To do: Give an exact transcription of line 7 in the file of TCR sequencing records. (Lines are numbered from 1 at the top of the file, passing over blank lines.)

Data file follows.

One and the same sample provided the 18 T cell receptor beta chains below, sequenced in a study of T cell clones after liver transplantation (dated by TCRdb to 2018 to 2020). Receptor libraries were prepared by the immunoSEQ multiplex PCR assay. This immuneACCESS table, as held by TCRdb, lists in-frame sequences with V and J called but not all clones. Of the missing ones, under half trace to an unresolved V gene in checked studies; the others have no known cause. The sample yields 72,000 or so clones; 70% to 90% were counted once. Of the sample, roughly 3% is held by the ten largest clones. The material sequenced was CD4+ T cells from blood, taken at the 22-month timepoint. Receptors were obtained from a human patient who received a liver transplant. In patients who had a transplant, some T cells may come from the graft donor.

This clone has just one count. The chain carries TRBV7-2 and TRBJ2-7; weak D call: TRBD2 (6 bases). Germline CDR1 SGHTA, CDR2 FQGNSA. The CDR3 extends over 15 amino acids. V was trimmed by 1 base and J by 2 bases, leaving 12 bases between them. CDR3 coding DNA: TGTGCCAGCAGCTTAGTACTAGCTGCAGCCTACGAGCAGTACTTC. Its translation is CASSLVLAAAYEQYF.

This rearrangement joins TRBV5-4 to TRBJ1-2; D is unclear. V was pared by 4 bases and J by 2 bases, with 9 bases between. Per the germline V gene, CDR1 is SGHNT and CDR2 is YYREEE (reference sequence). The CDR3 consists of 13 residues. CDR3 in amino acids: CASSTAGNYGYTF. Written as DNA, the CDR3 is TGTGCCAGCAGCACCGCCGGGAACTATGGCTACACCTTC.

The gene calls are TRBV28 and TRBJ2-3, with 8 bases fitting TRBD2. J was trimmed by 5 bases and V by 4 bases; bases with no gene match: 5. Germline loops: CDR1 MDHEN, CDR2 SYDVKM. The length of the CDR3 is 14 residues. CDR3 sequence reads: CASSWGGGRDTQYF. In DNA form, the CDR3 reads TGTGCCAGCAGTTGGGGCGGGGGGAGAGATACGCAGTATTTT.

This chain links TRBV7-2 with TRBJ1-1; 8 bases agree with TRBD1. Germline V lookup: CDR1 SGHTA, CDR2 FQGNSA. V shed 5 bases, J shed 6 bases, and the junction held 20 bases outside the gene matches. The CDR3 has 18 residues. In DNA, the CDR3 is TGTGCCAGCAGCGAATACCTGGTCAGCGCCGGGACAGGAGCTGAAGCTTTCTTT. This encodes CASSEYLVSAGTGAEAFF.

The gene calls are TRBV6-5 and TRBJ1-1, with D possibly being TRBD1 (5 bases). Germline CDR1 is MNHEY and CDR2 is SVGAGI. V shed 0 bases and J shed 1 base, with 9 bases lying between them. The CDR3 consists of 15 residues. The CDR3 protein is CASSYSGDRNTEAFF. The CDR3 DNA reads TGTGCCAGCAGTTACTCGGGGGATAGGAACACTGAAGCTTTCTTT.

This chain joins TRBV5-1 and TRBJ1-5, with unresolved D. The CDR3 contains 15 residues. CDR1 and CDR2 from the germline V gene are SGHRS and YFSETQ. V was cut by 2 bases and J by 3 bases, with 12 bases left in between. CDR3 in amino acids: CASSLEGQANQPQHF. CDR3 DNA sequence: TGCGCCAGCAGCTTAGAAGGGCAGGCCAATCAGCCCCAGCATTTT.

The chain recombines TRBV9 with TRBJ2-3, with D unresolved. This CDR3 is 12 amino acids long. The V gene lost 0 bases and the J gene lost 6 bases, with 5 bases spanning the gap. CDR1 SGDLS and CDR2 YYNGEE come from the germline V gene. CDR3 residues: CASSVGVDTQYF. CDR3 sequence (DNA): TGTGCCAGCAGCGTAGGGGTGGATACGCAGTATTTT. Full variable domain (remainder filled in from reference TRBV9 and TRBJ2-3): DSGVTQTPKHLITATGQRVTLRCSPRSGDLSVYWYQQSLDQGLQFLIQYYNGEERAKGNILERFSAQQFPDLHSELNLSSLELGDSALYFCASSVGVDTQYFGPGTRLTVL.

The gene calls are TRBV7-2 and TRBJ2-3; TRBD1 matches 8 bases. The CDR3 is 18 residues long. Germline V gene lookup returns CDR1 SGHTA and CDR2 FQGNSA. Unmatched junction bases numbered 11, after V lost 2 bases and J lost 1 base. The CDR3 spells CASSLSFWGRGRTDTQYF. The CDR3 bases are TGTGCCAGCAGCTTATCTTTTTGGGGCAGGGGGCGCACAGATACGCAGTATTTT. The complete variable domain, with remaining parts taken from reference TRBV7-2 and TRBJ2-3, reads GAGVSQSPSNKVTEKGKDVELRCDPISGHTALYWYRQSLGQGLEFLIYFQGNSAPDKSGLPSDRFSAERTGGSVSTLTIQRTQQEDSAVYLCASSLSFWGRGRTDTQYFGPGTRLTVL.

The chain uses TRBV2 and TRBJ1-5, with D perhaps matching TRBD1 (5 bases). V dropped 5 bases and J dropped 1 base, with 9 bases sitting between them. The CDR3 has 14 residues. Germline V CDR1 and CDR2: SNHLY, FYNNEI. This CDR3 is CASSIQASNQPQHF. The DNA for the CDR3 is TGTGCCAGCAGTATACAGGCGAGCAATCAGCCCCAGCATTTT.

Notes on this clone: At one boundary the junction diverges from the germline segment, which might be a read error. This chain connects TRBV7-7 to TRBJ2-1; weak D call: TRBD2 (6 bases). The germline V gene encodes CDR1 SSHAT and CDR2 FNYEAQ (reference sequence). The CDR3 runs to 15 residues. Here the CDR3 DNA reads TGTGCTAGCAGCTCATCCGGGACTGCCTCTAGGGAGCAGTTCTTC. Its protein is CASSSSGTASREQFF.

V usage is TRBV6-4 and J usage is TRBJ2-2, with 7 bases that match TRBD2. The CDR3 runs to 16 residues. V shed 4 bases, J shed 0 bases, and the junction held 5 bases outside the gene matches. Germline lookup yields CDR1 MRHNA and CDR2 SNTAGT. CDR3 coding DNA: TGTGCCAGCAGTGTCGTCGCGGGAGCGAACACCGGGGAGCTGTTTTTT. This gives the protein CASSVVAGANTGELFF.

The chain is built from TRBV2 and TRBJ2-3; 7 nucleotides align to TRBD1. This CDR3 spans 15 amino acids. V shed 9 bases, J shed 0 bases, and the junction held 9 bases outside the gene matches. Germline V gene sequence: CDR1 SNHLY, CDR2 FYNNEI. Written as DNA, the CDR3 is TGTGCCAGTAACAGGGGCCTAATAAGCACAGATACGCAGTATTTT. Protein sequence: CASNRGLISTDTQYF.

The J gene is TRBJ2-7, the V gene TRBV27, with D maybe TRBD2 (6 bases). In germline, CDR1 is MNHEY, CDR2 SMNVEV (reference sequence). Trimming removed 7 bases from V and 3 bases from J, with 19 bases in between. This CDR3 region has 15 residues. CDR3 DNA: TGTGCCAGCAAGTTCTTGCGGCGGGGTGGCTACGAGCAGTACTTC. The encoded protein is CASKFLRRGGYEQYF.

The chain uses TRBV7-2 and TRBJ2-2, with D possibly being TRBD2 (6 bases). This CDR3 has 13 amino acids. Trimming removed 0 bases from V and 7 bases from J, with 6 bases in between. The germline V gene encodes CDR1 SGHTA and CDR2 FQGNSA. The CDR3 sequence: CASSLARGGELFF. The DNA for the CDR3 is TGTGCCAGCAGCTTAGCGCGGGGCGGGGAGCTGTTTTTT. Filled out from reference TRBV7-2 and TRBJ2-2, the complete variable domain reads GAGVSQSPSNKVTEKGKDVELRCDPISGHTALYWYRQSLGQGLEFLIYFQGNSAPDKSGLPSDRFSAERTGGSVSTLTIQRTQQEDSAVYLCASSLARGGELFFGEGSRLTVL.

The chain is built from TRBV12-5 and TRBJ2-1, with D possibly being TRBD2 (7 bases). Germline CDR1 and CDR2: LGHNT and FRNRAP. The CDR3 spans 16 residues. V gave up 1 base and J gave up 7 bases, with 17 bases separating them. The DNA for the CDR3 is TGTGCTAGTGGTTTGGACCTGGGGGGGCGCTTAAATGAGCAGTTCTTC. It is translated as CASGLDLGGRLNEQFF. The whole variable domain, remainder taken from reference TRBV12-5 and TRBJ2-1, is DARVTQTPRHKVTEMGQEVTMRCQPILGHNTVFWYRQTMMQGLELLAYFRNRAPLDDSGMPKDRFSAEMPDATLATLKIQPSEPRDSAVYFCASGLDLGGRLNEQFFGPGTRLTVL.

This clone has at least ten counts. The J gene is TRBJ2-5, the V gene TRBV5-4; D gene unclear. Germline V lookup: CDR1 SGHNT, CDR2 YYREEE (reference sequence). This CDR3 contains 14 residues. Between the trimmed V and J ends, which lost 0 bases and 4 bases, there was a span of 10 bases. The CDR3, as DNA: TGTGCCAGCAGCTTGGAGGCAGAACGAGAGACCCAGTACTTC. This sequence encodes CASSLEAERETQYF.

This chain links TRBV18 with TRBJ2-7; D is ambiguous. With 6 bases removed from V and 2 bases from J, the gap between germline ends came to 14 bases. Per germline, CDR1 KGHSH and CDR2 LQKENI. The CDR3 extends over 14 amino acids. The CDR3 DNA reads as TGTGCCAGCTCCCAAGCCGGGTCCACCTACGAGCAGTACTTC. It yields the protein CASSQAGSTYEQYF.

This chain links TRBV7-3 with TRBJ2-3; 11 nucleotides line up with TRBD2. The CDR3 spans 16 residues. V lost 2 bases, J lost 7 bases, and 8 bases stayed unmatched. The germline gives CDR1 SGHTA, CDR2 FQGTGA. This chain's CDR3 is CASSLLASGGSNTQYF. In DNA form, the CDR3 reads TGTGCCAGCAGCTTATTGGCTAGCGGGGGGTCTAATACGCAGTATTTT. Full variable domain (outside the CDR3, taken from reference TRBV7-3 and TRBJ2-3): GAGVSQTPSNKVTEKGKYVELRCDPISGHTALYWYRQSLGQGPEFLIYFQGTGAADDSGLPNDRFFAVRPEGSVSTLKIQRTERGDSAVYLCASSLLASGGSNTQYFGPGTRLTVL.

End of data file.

This chain joins TRBV5-1 and TRBJ1-5, with unresolved D. The CDR3 contains 15 residues. CDR1 and CDR2 from the germline V gene are SGHRS and YFSETQ. V was cut by 2 bases and J by 3 bases, with 12 bases left in between. CDR3 in amino acids: CASSLEGQANQPQHF. CDR3 DNA sequence: TGCGCCAGCAGCTTAGAAGGGCAGGCCAATCAGCCCCAGCATTTT.